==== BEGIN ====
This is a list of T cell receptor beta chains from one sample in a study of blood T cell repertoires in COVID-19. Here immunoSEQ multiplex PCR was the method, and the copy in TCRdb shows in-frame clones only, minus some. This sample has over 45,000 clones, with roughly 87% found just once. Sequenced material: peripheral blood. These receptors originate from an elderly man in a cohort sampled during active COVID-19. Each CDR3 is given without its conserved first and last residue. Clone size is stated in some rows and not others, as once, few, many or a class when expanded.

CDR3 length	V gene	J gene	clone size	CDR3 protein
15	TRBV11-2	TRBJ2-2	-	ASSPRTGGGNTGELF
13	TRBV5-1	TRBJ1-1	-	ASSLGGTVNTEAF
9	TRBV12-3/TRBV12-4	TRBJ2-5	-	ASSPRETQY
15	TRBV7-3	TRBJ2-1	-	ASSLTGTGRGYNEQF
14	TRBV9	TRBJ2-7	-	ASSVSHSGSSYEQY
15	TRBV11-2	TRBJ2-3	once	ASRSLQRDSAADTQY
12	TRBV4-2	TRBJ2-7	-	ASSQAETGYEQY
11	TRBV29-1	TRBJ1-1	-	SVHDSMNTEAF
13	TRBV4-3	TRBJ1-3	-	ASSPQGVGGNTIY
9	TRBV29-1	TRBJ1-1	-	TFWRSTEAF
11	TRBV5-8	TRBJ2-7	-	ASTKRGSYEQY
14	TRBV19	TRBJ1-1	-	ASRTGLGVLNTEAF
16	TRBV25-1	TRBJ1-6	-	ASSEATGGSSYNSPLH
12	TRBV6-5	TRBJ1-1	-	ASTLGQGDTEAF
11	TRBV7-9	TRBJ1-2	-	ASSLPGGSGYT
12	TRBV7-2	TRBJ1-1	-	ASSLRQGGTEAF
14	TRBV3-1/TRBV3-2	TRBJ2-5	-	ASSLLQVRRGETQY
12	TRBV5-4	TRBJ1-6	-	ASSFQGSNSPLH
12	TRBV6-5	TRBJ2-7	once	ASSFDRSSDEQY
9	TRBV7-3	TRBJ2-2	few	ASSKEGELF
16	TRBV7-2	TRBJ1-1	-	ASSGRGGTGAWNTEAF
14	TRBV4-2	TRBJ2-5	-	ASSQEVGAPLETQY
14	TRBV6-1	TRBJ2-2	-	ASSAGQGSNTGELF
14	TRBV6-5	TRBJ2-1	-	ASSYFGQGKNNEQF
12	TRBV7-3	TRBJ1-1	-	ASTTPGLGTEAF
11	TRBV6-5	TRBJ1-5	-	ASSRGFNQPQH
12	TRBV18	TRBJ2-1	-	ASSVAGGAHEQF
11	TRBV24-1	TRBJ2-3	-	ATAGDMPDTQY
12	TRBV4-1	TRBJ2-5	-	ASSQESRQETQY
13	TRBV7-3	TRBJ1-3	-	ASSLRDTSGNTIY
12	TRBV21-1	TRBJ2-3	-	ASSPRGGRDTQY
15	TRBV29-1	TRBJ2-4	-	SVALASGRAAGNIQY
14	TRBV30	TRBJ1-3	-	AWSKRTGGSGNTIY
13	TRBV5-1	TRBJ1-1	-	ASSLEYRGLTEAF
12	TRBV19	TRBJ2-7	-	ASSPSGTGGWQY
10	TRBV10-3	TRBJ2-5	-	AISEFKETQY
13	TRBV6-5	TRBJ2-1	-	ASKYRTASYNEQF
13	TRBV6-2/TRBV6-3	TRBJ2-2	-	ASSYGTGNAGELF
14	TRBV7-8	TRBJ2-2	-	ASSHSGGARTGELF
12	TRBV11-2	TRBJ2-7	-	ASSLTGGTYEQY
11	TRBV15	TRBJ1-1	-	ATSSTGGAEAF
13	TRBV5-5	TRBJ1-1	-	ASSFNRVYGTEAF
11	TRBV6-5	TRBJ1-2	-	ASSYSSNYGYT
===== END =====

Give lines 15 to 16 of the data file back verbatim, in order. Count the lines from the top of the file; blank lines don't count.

16	TRBV25-1	TRBJ1-6	-	ASSEATGGSSYNSPLH
12	TRBV6-5	TRBJ1-1	-	ASTLGQGDTEAF